The box can stream games at a 1920 x 1080-pixel resolution, which is good for shooting, role-playing and casual games. It's not yet advanced enough to compete with an Xbox One or PlayStation, though the box has the graphics processors to support for high-end gaming. Nvidia could make it a full-fledged PC or gaming system, but the company initially is opting to make it a TV and gaming box. Initially, more than 100 free and paid cloud-based games will be available for Shield.

The Shield has a Tegra X1 processor, 3GB of RAM, a micro-SD slot, 802.11ac Wi-Fi and a Gigabit Ethernet port.

Agam Shah covers PCs, tablets, servers, chips and semiconductors for IDG News Service. Follow Agam on Twitter at @agamsh. Agam's e-mail address is

Join the newsletter!


Sign up to gain exclusive access to email subscriptions, event invitations, competitions, giveaways, and much more.

Membership is free, and your security and privacy remain protected. View our privacy policy before signing up.

Error: Please check your email address.

Tags hardware systemsconsumer electronicsnvidia

Keep up with the latest tech news, reviews and previews by subscribing to the Good Gear Guide newsletter.

Agam Shah

IDG News Service
Show Comments

Cool Tech

Bang and Olufsen Beosound Stage - Dolby Atmos Soundbar

Learn more >

Toys for Boys

Sony WF-1000XM3 Wireless Noise Cancelling Headphones

Learn more >

Nakamichi Delta 100 3-Way Hi Fi Speaker System

Learn more >

ASUS ROG, ACRONYM partner for Special Edition Zephyrus G14

Learn more >

Family Friendly

Philips Sonicare Diamond Clean 9000 Toothbrush

Learn more >

Mario Kart Live: Home Circuit for Nintendo Switch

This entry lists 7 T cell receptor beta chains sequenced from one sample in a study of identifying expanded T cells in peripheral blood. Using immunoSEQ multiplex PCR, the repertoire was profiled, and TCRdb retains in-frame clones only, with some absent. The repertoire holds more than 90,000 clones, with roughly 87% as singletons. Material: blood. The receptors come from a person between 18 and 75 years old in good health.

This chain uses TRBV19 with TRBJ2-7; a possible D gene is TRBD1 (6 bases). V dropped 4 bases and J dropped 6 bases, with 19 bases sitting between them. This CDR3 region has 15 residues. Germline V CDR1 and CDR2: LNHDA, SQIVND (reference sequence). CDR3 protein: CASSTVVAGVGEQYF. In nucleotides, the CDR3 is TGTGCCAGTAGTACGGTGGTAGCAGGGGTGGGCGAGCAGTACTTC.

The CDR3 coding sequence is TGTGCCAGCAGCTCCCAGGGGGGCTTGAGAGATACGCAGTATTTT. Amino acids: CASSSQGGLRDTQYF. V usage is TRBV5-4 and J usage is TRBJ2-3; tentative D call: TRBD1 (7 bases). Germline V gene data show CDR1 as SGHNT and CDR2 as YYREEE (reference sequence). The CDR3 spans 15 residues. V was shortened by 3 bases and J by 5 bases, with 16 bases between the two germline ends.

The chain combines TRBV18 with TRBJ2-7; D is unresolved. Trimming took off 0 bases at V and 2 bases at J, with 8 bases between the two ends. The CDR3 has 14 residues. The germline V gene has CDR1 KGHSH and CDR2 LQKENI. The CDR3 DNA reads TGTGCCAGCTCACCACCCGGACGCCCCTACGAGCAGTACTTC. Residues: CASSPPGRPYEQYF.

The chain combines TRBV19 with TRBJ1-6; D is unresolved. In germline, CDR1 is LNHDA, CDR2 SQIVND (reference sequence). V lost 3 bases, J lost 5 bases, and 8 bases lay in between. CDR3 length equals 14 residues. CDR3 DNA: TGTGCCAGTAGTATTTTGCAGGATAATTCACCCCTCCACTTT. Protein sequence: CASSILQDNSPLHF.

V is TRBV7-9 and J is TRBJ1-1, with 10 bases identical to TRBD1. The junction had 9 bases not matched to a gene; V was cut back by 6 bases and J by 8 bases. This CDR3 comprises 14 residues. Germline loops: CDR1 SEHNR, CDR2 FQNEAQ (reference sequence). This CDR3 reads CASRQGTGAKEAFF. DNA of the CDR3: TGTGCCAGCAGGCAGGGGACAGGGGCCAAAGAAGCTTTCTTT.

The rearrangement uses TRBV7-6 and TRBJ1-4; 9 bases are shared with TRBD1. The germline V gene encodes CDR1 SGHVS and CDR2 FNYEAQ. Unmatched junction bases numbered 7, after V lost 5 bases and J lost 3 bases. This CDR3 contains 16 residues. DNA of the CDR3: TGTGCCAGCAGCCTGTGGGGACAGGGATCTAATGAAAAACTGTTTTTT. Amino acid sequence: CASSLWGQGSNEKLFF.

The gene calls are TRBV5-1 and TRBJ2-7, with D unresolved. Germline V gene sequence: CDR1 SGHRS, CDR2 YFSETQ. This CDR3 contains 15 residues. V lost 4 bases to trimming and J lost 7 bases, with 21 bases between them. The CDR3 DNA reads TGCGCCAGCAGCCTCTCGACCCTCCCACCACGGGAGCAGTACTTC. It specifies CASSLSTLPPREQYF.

Learn more >

Stocking Stuffer

SunnyBunny Snowflakes 20 LED Solar Powered Fairy String

Learn more >

Teac 7 inch Swivel Screen Portable DVD Player

Learn more >

Christmas Gift Guide

Click for more ›

Most Popular Reviews

Latest Articles


PCW Evaluation Team

Tom Pope

Dynabook Portégé X30L-G

Ultimately this laptop has achieved everything I would hope for in a laptop for work, while fitting that into a form factor and weight that is remarkable.

Tom Sellers


This smart laptop was enjoyable to use and great to work on – creating content was super simple.

Lolita Wang


It really doesn’t get more “gaming laptop” than this.

Jack Jeffries


As the Maserati or BMW of laptops, it would fit perfectly in the hands of a professional needing firepower under the hood, sophistication and class on the surface, and gaming prowess (sports mode if you will) in between.

Taylor Carr


The MSI PS63 is an amazing laptop and I would definitely consider buying one in the future.

Christopher Low

Brother RJ-4230B

This small mobile printer is exactly what I need for invoicing and other jobs such as sending fellow tradesman details or step-by-step instructions that I can easily print off from my phone or the Web.

Featured Content

Don’t have an account? Sign up here

Don't have an account? Sign up now

Forgot password?